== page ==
Global increase in patients seeking orthodontic treatment creates a demand for the use of acrylic resins in removable appliances and retainers. Orthodontic removable appliance wearers have a higher risk of oral infections that are caused by the formation of bacterial and fungal biofilms on the appliance surface. Here, we present the synthetic route for an antibacterial and antifungal organically-modified silicate (ORMOSIL) that has multiple methacryloloxy functionalities attached to a siloxane backbone (quaternary ammonium methacryloxy silicate, or QAMS). By dissolving the water-insoluble, rubbery ORMOSIL in methyl methacrylate, QAMS may be copolymerized with polymethyl methacrylate, and covalently incorporated in the pressure-processed acrylic resin. The latter demonstrated a predominantly contact-killing effect on Streptococcus mutans ATCC 36558 and Actinomyces naselundii ATCC 12104 biofilms, while inhibiting adhesion of Candida albicans ATCC 90028 on the acrylic surface. Apart from its favorable antimicrobial activities, QAMS-containing acrylic resins exhibited decreased water wettability and improved toughness, without adversely affecting the flexural strength and modulus, water sorption and solubility, when compared with QAMS-free acrylic resin. The covalently bound, antimicrobial orthodontic acrylic resin with improved toughness represents advancement over other experimental antimicrobial acrylic resin formulations, in its potential to simultaneously prevent oral infections during appliance wear, and improve the fracture resistance of those appliances.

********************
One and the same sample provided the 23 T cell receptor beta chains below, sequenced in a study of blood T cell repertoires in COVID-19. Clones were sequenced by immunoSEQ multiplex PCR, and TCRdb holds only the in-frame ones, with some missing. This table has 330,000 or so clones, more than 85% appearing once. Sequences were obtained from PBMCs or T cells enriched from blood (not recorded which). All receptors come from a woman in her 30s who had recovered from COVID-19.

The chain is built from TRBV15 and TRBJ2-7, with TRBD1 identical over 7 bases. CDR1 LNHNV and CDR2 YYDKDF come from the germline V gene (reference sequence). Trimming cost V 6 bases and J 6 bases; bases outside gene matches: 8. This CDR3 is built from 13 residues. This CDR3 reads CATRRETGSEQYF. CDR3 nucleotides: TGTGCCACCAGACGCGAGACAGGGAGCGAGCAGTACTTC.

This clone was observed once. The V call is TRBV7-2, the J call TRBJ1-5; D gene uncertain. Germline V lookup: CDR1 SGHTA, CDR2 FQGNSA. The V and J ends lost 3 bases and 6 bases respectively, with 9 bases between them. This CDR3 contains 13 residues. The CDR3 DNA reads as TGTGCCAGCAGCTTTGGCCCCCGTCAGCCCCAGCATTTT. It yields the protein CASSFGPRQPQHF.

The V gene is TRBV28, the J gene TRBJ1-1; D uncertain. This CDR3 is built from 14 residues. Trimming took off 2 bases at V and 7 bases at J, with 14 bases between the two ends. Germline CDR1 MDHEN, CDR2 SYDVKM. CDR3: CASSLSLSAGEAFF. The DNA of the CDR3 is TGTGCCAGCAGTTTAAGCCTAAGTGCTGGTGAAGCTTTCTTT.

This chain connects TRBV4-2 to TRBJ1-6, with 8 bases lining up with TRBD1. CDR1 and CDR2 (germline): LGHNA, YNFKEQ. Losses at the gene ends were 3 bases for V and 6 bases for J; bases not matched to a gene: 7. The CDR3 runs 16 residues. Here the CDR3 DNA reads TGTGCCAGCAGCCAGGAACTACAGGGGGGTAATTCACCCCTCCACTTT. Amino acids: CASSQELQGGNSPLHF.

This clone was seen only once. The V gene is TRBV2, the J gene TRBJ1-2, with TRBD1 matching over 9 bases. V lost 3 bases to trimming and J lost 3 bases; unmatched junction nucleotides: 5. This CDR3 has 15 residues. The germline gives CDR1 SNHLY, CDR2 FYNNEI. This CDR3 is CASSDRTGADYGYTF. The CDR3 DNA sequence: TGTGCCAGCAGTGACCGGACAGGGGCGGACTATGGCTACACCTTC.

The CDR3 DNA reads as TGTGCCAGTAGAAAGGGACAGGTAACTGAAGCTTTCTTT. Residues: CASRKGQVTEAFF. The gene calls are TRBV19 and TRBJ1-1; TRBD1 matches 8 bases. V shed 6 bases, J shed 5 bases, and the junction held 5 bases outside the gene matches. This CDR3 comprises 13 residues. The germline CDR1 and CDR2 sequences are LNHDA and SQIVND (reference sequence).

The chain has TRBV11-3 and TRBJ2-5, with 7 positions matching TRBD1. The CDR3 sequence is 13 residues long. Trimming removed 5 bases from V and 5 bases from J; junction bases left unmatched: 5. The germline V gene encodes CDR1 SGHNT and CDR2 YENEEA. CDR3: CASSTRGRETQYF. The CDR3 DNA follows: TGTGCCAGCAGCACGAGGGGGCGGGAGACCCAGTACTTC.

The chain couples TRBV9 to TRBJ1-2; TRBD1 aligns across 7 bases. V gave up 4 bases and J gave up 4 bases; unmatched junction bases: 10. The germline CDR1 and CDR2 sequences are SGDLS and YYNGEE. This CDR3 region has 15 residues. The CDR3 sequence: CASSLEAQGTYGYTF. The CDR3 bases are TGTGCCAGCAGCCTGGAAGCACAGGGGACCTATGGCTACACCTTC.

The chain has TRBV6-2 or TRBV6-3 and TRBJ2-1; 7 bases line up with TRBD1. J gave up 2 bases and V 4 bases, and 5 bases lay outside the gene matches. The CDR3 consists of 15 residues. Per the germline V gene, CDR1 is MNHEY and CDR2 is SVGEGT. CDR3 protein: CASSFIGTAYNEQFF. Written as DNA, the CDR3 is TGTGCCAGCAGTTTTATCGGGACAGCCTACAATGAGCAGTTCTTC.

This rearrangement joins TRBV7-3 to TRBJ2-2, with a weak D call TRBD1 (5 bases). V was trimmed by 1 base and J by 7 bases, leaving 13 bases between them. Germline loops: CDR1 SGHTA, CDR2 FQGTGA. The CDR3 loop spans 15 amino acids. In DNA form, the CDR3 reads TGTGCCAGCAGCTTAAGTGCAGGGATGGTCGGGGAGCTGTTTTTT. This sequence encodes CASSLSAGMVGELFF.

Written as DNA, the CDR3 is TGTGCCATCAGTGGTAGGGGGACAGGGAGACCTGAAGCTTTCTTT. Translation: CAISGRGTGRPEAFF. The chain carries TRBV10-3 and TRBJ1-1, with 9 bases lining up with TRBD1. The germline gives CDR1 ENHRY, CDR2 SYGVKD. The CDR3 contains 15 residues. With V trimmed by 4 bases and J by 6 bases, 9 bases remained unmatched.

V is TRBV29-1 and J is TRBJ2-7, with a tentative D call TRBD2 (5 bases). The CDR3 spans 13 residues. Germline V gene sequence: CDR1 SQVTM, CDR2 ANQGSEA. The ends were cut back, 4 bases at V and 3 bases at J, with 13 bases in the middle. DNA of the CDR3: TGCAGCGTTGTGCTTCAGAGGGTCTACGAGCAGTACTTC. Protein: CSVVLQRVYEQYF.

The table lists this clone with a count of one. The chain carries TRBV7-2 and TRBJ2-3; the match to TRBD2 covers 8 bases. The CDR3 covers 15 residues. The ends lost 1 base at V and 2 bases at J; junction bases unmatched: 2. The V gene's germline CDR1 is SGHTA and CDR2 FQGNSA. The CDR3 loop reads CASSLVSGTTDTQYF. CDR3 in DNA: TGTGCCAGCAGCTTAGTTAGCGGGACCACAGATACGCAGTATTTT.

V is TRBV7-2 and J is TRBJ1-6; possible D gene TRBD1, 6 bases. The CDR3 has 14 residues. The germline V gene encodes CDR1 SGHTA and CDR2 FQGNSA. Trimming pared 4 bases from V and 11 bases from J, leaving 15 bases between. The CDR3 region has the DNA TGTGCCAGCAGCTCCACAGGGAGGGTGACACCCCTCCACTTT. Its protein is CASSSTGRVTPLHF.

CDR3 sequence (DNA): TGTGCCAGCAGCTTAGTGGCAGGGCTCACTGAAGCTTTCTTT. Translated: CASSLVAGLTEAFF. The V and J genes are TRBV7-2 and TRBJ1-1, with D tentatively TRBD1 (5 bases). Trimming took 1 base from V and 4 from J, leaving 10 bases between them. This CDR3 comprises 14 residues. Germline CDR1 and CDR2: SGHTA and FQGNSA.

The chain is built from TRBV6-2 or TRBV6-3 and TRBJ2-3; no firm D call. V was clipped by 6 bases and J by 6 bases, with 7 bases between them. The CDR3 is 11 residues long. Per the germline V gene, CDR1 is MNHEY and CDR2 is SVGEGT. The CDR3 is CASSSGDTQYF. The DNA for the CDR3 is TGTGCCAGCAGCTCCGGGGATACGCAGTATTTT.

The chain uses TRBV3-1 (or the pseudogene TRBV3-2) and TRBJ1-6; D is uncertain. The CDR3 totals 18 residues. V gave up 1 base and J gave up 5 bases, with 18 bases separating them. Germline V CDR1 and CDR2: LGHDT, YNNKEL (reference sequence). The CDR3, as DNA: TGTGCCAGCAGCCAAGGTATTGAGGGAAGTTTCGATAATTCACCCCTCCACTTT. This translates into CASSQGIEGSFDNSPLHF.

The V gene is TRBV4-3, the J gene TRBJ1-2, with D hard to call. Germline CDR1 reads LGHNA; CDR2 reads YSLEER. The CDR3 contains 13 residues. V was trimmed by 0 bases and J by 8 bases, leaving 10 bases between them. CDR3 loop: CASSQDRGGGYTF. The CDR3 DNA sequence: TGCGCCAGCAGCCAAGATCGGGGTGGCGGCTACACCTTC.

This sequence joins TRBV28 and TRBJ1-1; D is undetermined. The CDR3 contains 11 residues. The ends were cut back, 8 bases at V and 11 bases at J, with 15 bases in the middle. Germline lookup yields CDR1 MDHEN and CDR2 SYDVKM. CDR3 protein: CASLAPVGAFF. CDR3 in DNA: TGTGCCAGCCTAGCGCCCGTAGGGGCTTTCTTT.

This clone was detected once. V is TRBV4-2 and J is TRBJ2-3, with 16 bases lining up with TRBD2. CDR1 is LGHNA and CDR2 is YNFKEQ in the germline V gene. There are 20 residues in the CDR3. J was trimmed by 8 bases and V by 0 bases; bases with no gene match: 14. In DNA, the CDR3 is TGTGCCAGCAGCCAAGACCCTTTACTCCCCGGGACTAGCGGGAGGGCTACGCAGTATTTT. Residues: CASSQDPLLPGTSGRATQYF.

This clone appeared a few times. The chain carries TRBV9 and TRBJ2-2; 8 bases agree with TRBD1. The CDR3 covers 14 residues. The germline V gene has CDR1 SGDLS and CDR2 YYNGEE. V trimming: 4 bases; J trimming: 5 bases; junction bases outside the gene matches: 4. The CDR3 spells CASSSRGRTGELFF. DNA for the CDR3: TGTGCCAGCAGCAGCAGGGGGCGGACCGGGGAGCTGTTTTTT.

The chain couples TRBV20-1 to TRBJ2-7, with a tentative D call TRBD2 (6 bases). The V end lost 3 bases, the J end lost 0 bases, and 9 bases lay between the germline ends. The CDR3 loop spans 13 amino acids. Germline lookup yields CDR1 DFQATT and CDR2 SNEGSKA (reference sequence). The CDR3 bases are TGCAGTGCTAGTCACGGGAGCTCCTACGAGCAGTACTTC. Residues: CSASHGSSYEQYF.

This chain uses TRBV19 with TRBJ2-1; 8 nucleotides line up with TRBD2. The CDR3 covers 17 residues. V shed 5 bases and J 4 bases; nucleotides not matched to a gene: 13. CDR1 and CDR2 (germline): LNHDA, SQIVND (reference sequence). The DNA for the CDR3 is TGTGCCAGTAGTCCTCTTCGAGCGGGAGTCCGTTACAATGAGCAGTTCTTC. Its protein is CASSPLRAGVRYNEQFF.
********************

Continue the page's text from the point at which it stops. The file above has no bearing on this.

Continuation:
Klement, John; Department of Biochemistry and Molecular Biology (Augusta University, 2020-05)